Showing posts from 2014

International Writers Workshop in Malawi

Left to Right: Pius Nyondo, Me, Tiseke Chilima, and Hagai Magai I had the great honour of participating in my first ever writing workshop, and it was nothing short of mind blowing! It was a thrilling union of seasoned published authors from Africa and beyond, and 10 young, unpublished but enthusiastic, Malawian writers from different backgrounds. Being one of the second group, I valued the unique opportunity to pick the brains of those who have walked the path that I am working towards reaching one day. That path leads to the out of world experience I’ve pictured countless times – holding a printed and bound novel in my hands with my name on it. Opportunities like these aren’t common enough in Malawi, and I commend Shadreck Chikoti and Trine Andersen for initiating such a project, that I pray is the beginning of even more activities which nurture the nation’s writing industry. It was well organised, enjoyed by all involved, and taken as seriously as it needed to be in order

The Products Behind the Styles

I've had a few requests to share info on the products I use on my hair to achieve the looks I have tried. I am no expert yet, and a lot of it is trial and error. I learnt that there is no "magical" one-size-fits-all product combination, but you have to try and find the ones that match your hair. And because there is no manual, trial and error is the only way! It obviously also depends on availability of the products in your area, and your personal preferences. That said, if you think your hair texture is similar to mine, then maybe you are more likely to find your "hair match" products amongst the ones I have begun to trust. These are all available in South Africa: From Left to Right: Olive Miracle Anti-Breakage Creme - I find this so amazing for instant softening for pain-free combing. I use it as often as I need to, and also apply it before I condition with oils. Sof'n'free Styling Gel - I applied it to my hair (in additio

Natural Hair Update

It's been quite awhile since my first post about my   transition to natural hair . Since then my hair has grown quite a bit, but then I had to cut it again for reasons I'll explain later... But before I do, I'd like to review my progress since the Big Chop, and the lessons I've learnt on the way. I tend to alternate my hair styles between braiding and free afro, depending on the seasons and my moods. Bantu Knots I'm a real fan of this style. I was lucky enough to find a hair dresser in my area who can do pretty much any style that I describe or find a picture of. I asked Hilda to mix cornrows and bantu knots and I loved the results! Twists and Cornrows This style was done by two strand twists in the front section, and cornrows on the rest of the hair. I liked it, but wanted my twists to be longer. Oh, the patience!  Wool Braids Wool (or yarn) was braided into my hair, and the ends were burnt to seal them. I liked the look, and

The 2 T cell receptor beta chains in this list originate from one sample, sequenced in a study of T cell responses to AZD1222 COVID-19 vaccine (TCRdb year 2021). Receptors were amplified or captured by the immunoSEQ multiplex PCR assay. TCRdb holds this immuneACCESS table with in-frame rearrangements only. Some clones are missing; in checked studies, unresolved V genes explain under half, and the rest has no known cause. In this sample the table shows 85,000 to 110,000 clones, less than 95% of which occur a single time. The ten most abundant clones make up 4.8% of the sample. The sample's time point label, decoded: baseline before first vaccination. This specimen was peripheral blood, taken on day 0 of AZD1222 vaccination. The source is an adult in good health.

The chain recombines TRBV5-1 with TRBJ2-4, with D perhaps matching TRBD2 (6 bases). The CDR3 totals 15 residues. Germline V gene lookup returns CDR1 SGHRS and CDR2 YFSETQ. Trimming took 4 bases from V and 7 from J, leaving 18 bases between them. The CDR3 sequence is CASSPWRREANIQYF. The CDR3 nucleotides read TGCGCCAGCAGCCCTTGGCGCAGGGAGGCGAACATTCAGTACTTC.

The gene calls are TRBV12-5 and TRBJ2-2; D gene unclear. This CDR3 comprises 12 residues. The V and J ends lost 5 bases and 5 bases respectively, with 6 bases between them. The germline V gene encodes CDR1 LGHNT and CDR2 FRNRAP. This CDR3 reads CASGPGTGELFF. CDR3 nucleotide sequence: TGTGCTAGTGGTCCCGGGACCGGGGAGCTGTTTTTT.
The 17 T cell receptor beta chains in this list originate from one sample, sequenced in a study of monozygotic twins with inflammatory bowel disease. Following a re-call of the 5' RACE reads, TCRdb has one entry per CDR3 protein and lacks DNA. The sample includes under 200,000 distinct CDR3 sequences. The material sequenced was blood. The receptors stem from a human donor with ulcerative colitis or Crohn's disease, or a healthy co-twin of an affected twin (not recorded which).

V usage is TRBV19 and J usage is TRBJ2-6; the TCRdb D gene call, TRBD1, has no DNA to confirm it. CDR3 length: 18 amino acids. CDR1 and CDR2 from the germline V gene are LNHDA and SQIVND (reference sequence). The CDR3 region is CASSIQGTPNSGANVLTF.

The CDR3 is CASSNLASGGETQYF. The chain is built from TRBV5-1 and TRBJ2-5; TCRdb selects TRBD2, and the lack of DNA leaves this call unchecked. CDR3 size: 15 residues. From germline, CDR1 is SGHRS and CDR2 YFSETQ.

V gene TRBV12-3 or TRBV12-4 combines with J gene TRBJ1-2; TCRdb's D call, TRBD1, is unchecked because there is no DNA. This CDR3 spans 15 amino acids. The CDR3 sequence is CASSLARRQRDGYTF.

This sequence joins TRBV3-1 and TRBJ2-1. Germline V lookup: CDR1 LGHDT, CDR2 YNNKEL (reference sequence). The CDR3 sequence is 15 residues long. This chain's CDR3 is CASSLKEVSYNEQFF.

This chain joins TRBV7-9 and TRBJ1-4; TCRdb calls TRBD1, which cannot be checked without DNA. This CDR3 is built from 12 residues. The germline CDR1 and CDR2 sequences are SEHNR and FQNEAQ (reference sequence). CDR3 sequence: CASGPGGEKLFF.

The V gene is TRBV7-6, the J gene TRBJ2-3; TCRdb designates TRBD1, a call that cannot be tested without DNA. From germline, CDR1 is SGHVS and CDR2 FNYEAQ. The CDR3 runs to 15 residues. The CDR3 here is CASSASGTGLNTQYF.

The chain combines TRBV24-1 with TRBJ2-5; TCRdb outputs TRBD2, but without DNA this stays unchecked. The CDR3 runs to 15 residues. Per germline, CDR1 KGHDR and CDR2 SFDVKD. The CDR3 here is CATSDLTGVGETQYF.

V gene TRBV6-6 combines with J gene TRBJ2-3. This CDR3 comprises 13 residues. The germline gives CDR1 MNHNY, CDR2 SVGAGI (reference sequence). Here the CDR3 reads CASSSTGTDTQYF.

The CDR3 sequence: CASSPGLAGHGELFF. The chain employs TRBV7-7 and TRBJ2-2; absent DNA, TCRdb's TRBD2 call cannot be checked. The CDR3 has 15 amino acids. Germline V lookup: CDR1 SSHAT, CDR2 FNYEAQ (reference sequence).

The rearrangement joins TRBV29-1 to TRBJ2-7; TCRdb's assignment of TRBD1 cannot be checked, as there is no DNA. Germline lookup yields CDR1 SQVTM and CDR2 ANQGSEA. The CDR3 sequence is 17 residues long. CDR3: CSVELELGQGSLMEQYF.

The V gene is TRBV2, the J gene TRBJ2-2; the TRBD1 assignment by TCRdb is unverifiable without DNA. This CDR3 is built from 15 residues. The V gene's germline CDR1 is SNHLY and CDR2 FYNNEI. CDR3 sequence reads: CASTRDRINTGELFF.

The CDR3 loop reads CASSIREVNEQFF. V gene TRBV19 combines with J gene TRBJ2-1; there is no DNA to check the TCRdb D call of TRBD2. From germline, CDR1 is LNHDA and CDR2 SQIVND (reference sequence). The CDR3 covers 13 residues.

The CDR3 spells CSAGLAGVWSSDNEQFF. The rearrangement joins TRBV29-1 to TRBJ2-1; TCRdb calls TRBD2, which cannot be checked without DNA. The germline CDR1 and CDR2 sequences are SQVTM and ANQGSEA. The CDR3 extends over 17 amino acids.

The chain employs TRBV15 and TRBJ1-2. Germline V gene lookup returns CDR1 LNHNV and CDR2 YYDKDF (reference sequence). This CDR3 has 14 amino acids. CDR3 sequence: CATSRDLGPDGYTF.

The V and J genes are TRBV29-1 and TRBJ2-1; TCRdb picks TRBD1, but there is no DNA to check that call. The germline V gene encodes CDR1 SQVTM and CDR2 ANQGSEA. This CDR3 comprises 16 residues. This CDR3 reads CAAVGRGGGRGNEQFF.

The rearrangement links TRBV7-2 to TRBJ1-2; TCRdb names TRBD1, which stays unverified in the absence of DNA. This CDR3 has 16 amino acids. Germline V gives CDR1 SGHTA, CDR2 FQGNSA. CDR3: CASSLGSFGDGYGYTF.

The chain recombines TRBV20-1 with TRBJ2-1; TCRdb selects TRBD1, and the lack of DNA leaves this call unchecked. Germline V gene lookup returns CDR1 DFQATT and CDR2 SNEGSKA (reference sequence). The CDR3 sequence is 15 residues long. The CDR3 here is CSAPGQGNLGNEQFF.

My Performance for Voice 2 Act

Acting classes are fun! I recently joined the Voice 2 Act  weekend classes in Johannesburg, where I have been learning a ton about my own acting range and how to expand it. It's a great opportunity to meet actors from different backgrounds and experiences, who all strive towards one goal - to create the best scene possible.  We usually will work on a scene for a month, including character studies, rehearsals and exploring different ways of delivering the lines. Then the best segment of our scene is shot on camera so we can watch ourselves perform.... *gulp*! The first scene I worked on is called "Privacy". It opens on a tabloid journalist who is viciously confronted by a well known actor, regarding a nasty rumour that the actor denies fully. The journalist doesn't back down, and the result is quite an engaging conflict. In this short clip of the scene, I play the journalist: Hopefully you enjoyed that! Your thoughts and constructive feedback are welcome,

My Book Review of Zoo City by Lauren Beukes

When I first fell in love with urban fantasy stories, I began longing for books which had great fantastical elements but were  based   closer   to home , rather than in the typical American or British backdrop. I found a lot of African fiction, but rarely found anything targeted at young adults. There were either folk stories for very young readers, or depressing case study type stories, often strictly set in rural Africa and seemed to simply check all the NGO interest  boxes   – poverty, AIDS, and tragedy. While these stories were often well written and important in highlighting the issues, they were far too monotonous for me when it came to mood and pacing. They became clich├ęs of the "hut and dust" Africa, leaving the cities that I've lived in largely invisible in the narratives... or else the urban locations featured as a strange contrast for the village based main characters. I wanted stories with the pace, creativity, and excitement of Harry Potter, Artemis Fo